Bartender Style
SF Event: There's Whiskey in this Easter Basket

How Sweetened It Is

Here's the second of my two stories in the San Francisco Chronicle this weekend.


Spirits: Bartenders find new ways to sweeten the deal

Camper English, Special to The Chronicle
Friday, April 10, 2009

Nearly all cocktails contain a sweetening agent, the simplest of which is raw sugar or simple syrup. Other, newer options include ginger, elderflower, and blood orange liqueurs, floral sugar syrups, fresh grenadine, flavored honey, and syrups made from ingredients like agave and gum Arabic.

As usual, San Francisco bartenders are not satisfied with the selection.

Read the story here.


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Although you don't explicitly state that the use of marmalade is a new thing, your article implies that. A cocktail recipe book of "prohibition-era cocktails" from 1934 uses it in one of their drinks: However, this book also uses gin as the base spirit in their Sidecar - probably because during prohibition gin replaced brandy and whiskey since it was easier to make and obtain. So while not exactly a ubiquitous sweetener, marmalade was used to some extent as early as prohibition. Two more cents for your piggy bank...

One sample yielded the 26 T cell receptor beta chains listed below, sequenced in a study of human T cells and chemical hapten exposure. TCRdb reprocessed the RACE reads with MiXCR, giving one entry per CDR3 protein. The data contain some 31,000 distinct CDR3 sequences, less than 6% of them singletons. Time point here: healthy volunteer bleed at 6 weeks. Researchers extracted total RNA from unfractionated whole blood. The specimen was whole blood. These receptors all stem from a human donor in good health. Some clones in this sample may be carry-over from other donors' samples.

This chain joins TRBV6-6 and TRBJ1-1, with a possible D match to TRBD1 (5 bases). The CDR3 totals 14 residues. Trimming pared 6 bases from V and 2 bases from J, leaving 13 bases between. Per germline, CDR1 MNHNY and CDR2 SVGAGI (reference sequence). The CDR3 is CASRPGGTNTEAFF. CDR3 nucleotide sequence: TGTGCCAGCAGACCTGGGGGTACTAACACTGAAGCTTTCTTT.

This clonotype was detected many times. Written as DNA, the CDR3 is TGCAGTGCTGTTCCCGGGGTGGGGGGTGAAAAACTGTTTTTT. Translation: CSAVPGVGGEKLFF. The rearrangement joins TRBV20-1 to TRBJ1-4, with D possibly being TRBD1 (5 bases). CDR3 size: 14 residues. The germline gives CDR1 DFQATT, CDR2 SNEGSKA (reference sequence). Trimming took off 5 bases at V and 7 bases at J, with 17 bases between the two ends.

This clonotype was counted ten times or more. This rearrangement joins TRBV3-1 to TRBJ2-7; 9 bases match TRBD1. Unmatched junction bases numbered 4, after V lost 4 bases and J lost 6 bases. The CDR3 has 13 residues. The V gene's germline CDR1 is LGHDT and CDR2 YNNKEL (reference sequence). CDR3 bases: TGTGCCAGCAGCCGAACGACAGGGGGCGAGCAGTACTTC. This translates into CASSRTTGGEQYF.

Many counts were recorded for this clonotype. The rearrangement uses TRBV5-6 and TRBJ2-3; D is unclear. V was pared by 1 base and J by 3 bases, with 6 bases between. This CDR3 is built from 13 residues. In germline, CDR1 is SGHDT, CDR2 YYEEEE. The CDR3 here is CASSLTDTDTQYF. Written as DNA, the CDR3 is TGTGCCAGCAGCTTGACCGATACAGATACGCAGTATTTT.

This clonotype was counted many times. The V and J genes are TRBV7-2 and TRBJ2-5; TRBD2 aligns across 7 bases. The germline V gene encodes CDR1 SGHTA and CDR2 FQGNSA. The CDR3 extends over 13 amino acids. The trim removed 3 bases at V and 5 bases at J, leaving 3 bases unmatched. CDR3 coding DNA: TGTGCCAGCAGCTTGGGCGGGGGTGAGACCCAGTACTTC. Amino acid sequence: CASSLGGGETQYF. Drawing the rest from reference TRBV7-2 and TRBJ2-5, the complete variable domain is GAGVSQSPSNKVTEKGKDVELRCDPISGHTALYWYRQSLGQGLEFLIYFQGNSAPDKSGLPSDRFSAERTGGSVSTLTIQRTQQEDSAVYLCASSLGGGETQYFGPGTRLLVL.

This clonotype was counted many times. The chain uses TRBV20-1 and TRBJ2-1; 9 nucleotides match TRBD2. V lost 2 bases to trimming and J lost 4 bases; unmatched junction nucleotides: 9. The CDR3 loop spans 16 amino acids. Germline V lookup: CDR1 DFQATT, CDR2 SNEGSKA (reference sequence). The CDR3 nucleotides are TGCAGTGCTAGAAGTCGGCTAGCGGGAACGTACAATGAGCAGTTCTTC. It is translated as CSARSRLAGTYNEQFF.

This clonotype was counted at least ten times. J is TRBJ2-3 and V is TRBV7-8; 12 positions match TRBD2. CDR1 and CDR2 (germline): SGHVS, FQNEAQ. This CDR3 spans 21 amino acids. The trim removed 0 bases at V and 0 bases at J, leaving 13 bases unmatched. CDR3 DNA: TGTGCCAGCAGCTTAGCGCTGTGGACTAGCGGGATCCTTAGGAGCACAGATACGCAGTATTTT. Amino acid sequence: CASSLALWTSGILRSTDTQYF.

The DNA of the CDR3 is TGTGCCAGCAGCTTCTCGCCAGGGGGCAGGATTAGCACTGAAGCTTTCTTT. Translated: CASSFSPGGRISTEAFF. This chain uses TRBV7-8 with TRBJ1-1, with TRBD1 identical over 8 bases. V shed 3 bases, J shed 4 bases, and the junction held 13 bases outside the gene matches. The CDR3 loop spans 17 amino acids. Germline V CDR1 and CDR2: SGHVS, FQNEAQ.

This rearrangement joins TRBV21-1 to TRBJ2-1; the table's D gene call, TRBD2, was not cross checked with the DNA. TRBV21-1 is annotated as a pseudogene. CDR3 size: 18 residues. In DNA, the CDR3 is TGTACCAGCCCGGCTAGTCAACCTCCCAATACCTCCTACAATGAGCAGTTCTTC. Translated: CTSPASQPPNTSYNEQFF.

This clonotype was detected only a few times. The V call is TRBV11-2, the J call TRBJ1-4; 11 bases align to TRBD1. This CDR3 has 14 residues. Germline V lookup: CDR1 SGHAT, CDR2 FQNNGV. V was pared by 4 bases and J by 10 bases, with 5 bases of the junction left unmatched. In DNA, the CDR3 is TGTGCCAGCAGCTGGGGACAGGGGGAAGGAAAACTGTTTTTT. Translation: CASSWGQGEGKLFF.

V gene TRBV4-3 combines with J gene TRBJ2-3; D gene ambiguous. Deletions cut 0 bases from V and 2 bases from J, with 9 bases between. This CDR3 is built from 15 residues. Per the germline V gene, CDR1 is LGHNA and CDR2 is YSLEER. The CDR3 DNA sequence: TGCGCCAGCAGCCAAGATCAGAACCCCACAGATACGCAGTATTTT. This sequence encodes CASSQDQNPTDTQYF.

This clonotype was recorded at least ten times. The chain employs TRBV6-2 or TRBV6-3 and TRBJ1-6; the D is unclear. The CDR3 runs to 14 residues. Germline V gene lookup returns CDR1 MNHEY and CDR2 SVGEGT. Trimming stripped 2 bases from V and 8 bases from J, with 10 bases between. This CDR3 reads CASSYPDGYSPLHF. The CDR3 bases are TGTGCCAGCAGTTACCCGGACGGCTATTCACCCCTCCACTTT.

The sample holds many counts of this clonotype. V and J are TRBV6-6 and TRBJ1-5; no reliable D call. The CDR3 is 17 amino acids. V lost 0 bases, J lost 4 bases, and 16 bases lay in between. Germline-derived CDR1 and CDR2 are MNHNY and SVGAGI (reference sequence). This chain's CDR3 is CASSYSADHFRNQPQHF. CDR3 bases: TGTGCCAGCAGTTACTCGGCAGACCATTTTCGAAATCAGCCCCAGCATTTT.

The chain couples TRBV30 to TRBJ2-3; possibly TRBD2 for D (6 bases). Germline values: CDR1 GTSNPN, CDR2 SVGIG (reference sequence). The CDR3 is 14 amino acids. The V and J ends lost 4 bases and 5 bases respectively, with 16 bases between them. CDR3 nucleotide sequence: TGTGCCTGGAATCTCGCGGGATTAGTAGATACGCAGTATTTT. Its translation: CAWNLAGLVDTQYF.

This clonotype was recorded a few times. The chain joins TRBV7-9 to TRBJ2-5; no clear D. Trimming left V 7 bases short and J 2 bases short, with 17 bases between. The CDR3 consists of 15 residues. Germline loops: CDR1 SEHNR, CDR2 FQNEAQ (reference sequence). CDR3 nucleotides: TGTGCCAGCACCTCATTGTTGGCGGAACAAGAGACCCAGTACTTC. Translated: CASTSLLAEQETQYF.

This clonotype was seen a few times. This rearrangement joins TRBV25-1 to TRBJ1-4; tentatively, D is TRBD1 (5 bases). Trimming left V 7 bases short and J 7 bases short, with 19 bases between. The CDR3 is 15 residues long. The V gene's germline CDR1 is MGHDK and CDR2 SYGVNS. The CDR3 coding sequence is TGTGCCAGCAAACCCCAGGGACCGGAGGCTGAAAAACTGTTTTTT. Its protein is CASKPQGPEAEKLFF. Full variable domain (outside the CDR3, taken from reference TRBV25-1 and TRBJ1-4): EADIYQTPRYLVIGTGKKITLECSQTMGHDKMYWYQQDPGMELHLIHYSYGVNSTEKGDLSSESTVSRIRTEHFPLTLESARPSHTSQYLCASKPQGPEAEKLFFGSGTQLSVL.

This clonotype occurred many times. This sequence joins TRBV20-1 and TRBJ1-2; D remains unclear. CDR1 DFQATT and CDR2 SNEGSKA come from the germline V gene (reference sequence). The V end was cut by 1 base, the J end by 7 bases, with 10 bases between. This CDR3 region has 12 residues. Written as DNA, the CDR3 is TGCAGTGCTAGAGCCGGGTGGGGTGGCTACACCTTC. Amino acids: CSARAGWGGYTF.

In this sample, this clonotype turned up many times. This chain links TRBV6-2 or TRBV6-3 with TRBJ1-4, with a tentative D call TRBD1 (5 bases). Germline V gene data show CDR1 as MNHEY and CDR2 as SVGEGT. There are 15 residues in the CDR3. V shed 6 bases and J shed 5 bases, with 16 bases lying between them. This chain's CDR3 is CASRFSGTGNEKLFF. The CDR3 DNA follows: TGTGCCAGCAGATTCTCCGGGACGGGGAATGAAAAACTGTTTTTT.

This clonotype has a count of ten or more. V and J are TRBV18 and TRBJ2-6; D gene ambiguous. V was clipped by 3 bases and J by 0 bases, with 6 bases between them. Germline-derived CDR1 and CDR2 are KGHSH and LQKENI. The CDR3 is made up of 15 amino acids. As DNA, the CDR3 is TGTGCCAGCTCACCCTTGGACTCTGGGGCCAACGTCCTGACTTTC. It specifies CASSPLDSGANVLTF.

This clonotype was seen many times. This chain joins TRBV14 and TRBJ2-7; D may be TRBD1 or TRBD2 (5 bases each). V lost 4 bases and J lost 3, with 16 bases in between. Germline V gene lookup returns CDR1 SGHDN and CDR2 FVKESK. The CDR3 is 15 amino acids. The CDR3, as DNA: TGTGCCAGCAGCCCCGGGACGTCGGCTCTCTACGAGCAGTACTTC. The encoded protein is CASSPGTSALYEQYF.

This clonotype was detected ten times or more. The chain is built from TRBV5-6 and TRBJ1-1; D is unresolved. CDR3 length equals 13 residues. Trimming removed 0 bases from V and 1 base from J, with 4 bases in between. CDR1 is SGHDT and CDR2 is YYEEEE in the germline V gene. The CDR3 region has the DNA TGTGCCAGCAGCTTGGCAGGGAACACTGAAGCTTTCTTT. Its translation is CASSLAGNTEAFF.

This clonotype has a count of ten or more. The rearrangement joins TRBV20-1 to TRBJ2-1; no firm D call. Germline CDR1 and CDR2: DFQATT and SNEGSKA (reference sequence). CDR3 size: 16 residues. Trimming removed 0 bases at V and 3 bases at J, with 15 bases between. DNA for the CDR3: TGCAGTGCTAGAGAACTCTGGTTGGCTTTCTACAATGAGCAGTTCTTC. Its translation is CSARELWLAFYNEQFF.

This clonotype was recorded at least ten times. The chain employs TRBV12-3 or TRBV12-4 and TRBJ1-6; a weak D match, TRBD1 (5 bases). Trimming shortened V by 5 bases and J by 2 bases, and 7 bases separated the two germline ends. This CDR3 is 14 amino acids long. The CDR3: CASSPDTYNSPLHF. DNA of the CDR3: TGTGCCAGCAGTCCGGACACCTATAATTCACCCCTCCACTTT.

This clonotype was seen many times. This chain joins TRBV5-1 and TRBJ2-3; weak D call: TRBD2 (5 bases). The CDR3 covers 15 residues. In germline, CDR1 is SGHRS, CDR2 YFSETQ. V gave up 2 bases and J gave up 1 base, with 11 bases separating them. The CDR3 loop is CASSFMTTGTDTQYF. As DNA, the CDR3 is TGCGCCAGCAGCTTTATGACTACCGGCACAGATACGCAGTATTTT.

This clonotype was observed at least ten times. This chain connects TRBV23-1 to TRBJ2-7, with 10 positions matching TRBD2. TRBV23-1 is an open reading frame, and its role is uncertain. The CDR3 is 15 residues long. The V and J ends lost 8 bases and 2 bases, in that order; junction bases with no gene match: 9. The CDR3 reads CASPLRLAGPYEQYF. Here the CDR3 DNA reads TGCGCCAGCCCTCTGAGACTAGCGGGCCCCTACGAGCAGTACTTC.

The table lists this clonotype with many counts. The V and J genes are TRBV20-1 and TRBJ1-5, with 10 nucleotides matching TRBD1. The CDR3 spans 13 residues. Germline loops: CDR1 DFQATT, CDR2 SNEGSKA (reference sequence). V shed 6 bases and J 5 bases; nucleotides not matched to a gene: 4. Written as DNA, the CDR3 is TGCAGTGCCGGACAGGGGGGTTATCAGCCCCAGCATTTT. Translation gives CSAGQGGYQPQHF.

Camper English

I suppose it does look like we're saying it's a new thing, though the implication was not intended. Thanks for sharing the link- I like how one recipe calls for "alcohol- gin flavored." That's a Prohibition drink for ya!


my pleasure, Camper. if you haven't already, check out their "library" link:

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